could this work? - The Planted Tank Forum
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post #1 of 3 (permalink) Old 08-17-2006, 12:52 PM Thread Starter
Join Date: Aug 2006
Location: england
Posts: 1
could this work?

im very green on both fish and plants, so forgive any "silly" questions. lol age does not mean knowledge!

being from a photographic background, it occurs to me that the use of colour correction filters my offer some help in better growing conditions for plants, without the array of different tubes and bulbs normaly needed. i am aware that these filters will result in a loss of light, how much depends on the correction needed. i am aware that this will not be the "difinitive solution" just an alternitive, that may offer both useful light for plants, and also some amazing effects, with a very low outlay, a 36" square of correction filter costs £1.50, depending on the amount bought.
I have tried this only with a moonlight effect, true i have not looked into the correct colour temp needed for this, using a deep blue/purple filet simply layed on top of the tank and pointion a led white light at an angle to the filter, cloud effect was achived by buffing the upper surface of the filter with wire wool, in rounded patches. the effect is stunning, though how useful is another matter.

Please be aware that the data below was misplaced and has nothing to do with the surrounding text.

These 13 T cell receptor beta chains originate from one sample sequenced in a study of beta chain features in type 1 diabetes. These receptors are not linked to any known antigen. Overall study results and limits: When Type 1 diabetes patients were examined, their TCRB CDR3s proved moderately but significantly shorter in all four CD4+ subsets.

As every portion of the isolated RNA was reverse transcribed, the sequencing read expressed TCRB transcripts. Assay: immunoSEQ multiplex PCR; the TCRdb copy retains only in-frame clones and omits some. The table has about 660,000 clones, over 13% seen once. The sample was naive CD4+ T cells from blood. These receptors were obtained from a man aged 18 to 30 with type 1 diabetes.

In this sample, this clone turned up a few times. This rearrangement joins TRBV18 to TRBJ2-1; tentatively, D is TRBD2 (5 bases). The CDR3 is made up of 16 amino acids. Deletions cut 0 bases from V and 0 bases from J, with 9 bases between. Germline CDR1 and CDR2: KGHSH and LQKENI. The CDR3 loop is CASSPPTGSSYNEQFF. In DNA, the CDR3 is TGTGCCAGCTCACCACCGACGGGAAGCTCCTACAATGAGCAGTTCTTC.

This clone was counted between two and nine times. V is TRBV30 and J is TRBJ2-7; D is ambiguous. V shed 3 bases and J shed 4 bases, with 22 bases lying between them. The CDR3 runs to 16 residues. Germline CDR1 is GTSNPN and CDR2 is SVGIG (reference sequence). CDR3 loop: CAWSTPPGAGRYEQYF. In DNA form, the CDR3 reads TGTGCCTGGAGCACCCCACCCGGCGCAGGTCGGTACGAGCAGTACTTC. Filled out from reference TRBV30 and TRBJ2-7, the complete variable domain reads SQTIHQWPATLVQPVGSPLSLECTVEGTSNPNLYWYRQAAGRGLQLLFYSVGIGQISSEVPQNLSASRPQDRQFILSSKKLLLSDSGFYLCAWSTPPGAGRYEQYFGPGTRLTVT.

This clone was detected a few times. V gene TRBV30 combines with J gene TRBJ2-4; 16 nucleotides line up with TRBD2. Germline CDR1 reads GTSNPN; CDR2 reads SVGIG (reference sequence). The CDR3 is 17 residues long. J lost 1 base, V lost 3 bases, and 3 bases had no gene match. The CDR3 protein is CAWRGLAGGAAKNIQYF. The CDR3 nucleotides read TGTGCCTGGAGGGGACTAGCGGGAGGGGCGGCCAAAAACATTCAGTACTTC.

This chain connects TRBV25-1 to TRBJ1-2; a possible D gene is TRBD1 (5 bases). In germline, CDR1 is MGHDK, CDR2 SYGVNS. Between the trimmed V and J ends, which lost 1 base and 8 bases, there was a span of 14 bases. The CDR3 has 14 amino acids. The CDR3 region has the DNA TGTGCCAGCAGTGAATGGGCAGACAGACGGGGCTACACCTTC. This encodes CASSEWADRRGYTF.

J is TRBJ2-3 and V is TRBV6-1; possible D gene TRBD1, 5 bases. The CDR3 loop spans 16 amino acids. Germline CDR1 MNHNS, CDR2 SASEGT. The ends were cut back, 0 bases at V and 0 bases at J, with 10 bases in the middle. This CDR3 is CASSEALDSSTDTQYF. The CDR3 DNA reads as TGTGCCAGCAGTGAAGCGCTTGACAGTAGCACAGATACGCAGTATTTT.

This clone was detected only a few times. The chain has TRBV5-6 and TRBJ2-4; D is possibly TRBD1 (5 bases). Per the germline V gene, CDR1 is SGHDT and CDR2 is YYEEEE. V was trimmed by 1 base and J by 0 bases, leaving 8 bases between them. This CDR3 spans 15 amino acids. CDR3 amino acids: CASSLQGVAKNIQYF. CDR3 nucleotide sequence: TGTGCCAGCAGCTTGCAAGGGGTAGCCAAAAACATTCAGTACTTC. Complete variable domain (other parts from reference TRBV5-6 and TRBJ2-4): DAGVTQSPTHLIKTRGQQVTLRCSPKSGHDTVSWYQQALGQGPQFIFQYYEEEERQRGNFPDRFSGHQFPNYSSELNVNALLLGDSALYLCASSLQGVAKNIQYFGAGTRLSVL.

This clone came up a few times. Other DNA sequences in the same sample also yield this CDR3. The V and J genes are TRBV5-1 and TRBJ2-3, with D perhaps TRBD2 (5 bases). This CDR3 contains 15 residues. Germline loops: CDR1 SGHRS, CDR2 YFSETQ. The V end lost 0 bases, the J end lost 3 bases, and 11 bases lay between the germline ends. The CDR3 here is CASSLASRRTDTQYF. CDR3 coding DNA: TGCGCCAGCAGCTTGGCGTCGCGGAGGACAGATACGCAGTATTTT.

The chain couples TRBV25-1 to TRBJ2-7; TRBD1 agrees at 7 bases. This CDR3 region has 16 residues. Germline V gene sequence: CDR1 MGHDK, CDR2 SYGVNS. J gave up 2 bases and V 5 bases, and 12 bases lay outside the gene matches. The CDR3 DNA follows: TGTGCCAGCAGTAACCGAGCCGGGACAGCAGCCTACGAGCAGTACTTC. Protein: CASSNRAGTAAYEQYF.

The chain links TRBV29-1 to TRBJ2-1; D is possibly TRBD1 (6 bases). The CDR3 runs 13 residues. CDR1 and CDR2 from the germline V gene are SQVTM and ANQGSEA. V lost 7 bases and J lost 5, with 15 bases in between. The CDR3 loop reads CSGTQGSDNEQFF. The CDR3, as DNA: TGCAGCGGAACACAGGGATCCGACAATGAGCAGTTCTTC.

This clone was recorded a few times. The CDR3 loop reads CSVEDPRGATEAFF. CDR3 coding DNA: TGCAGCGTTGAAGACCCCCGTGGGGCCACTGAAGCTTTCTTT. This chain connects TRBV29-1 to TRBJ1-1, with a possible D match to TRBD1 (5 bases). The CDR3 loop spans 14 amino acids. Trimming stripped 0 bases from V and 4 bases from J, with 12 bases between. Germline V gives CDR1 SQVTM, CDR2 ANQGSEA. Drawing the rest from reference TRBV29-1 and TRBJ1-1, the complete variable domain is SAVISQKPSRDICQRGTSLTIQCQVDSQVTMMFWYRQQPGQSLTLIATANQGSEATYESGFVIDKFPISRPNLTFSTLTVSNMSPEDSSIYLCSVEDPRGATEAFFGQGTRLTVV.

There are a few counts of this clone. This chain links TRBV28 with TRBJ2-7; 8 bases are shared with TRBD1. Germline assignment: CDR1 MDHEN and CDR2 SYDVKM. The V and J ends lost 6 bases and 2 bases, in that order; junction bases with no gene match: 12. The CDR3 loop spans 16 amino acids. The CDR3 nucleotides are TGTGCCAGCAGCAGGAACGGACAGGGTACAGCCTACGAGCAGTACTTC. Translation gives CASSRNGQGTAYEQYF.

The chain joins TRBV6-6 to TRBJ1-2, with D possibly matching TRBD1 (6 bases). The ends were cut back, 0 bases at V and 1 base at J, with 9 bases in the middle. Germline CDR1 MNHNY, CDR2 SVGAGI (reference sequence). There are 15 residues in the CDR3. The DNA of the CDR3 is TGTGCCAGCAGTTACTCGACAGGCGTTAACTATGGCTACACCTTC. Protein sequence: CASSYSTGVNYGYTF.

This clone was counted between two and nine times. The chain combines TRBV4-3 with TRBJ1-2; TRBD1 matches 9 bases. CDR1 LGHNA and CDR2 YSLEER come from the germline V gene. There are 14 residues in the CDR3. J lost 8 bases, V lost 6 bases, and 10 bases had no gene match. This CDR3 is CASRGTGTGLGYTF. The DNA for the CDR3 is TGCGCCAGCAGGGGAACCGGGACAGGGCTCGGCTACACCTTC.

i would be glad of your input.
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post #2 of 3 (permalink) Old 08-17-2006, 10:15 PM
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Join Date: Dec 2004
Location: Prior Lake, MN (Twin Cities)
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It could, however filtering out the light wont increase the plants ability to use it. Certain wavelengths are more usable by plants, they just dont use the rest of the light. However if a certain wavelength is needed for algae, and you can filter it out now we are on to something! Of course this statement is only as accurate as I am, and I am guessing, logically of course, but still guessing
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post #3 of 3 (permalink) Old 08-18-2006, 01:44 AM
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A filter can only remove certain portions of the spectrum, not add anything. So, if a bulb is deficient in red light, for example, no filter can make the light from that bulb contain more red light. The non-useful portions of the bulb's spectrum are not likely to be harmful so removing them doesn't really accomplish anything for the plants. You just have to use bulbs that provide a spectrum useful to the plants.

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